Yes, I admit I hold Melfi to high standards, and that it certainly is easier to Monday morning (or Sunday night) quarterback someone else’s treatment than to do the best thing with one’s own most difficult patients. It wouldn’t surprise me if there were some gender issues operating in my own harshness with Jennifer (she’s a female like me, so I identify with but also perhaps compete with her), but also in my two male colleagues’ defense of her. (Would you be as forgiving of her functioning if she were male, and therefore not “other”?)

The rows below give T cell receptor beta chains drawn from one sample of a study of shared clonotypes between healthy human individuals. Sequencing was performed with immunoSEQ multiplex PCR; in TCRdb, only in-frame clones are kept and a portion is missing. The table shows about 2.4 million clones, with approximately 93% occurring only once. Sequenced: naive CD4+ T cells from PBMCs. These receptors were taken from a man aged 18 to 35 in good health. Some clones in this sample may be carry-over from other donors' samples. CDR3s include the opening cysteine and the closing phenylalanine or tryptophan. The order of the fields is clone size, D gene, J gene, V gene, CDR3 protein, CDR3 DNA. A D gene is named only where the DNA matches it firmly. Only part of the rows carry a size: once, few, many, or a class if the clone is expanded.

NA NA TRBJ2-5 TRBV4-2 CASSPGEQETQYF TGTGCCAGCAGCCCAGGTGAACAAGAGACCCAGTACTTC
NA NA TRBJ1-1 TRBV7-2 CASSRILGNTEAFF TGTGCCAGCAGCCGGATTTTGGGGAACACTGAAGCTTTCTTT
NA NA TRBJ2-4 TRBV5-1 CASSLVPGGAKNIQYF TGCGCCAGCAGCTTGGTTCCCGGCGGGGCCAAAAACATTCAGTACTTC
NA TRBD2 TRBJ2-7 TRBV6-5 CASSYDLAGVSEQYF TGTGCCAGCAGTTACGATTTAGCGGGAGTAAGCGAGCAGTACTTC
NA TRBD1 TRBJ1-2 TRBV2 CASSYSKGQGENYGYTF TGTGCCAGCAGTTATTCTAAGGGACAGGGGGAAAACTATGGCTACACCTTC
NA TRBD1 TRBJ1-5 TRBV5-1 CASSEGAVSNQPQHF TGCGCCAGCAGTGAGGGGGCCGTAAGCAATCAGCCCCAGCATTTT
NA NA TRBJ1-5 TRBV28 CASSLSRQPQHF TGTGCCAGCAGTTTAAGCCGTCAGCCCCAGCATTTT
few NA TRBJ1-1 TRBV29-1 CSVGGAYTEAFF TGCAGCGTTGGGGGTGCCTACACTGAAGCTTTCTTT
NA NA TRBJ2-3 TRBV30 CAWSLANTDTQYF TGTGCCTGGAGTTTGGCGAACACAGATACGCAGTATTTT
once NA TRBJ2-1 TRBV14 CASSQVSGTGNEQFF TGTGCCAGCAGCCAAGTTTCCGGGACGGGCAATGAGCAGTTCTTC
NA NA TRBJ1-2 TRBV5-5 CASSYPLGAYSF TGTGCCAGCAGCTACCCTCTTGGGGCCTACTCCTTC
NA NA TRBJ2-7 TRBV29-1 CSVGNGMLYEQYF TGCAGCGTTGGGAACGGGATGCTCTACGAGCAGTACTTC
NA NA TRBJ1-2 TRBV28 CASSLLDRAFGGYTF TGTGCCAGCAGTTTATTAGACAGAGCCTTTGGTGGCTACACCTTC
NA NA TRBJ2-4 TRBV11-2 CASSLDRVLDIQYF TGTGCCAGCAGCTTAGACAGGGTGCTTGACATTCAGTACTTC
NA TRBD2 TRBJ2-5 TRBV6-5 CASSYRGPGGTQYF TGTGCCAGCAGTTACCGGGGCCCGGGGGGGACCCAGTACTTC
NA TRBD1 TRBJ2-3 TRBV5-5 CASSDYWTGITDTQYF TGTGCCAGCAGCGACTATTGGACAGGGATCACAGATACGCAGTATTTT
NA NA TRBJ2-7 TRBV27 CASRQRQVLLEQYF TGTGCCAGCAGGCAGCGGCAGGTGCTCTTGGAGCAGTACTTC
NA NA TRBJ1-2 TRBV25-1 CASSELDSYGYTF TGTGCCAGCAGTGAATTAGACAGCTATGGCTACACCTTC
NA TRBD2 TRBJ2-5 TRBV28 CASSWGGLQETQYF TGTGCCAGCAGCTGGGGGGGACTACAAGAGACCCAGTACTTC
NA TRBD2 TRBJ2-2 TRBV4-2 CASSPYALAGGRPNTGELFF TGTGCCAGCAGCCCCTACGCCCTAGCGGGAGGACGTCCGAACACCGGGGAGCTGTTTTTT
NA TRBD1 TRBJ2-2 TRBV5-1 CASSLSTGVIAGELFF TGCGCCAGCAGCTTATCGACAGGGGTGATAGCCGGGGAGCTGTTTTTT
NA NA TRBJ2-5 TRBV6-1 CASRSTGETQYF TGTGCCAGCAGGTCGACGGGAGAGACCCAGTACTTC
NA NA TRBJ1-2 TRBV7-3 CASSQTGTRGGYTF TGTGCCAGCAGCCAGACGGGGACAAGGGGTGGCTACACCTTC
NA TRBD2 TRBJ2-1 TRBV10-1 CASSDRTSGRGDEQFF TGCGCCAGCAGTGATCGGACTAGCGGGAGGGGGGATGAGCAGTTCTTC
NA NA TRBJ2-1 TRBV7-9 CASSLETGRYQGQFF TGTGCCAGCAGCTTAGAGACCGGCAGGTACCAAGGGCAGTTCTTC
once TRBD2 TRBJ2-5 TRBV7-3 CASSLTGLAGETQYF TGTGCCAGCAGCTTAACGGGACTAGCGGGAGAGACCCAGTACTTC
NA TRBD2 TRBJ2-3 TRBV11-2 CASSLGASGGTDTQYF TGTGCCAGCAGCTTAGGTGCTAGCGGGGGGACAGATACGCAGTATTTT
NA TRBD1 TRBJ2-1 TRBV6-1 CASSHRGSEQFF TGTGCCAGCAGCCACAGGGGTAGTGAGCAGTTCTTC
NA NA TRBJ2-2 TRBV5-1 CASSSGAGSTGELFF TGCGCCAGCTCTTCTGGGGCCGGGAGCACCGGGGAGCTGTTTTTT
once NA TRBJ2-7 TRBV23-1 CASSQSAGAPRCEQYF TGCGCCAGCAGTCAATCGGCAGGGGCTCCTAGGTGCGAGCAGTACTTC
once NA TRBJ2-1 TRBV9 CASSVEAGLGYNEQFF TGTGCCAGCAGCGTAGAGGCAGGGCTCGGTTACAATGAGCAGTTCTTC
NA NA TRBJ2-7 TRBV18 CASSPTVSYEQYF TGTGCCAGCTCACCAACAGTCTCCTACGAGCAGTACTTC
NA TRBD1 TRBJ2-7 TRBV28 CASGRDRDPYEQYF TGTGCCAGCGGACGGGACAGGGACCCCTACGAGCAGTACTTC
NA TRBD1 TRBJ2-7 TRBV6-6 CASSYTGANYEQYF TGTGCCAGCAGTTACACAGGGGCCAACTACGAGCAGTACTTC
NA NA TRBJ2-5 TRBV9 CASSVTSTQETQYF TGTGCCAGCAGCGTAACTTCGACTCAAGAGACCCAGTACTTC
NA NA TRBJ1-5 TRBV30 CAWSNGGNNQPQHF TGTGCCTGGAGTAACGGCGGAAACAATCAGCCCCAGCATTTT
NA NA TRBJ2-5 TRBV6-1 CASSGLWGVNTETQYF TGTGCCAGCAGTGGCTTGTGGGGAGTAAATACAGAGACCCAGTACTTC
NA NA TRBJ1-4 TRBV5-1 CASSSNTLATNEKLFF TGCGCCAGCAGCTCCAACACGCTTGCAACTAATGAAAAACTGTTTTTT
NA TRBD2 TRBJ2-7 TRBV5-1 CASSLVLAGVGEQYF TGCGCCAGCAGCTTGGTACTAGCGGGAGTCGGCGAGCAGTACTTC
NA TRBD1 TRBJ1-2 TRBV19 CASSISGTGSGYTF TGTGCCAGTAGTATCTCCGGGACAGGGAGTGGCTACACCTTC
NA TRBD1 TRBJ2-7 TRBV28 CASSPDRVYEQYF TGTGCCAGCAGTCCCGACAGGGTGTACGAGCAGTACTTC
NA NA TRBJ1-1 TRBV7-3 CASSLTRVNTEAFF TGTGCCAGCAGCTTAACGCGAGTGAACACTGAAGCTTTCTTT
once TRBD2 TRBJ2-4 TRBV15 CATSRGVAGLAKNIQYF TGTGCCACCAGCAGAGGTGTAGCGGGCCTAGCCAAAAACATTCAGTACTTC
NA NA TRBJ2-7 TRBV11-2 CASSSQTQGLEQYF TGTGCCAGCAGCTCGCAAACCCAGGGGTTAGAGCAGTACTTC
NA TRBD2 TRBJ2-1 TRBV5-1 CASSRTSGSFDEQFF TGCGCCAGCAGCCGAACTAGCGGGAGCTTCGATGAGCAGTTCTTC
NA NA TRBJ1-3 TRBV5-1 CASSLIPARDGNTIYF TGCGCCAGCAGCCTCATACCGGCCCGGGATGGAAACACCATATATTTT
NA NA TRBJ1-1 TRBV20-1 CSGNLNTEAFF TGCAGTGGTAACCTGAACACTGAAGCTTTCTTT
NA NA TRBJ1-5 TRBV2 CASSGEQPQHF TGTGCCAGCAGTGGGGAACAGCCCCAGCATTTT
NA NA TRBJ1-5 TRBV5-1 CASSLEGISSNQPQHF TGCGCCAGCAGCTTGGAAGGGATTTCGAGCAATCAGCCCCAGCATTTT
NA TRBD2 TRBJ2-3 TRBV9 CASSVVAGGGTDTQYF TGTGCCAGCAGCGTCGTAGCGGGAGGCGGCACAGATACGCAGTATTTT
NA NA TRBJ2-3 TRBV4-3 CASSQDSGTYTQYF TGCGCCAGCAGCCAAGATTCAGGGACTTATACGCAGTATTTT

I do concur that it’s excellent that Melfi “gets” Tony’s “sad clown” presentation for its remarkably defensive element. However, I’m sure you’ll agree that even though one may grasp the potential hypocrisy in a patient’s denial or dissociation, one has to pick one’s moment carefully for being confrontive about it to maximal therapeutic effect. I had the feeling that she would have gotten more mileage with an empathic than with a confrontive approach at this point in Tony’s development, but who knows? The proof will be in the pudding—that is, we’ll see if he can make use of Jennifer’s in your face, accurate intervention. And this “empirical” approach (what happened next?) is so often the only way we can gauge the “correctness” of our work.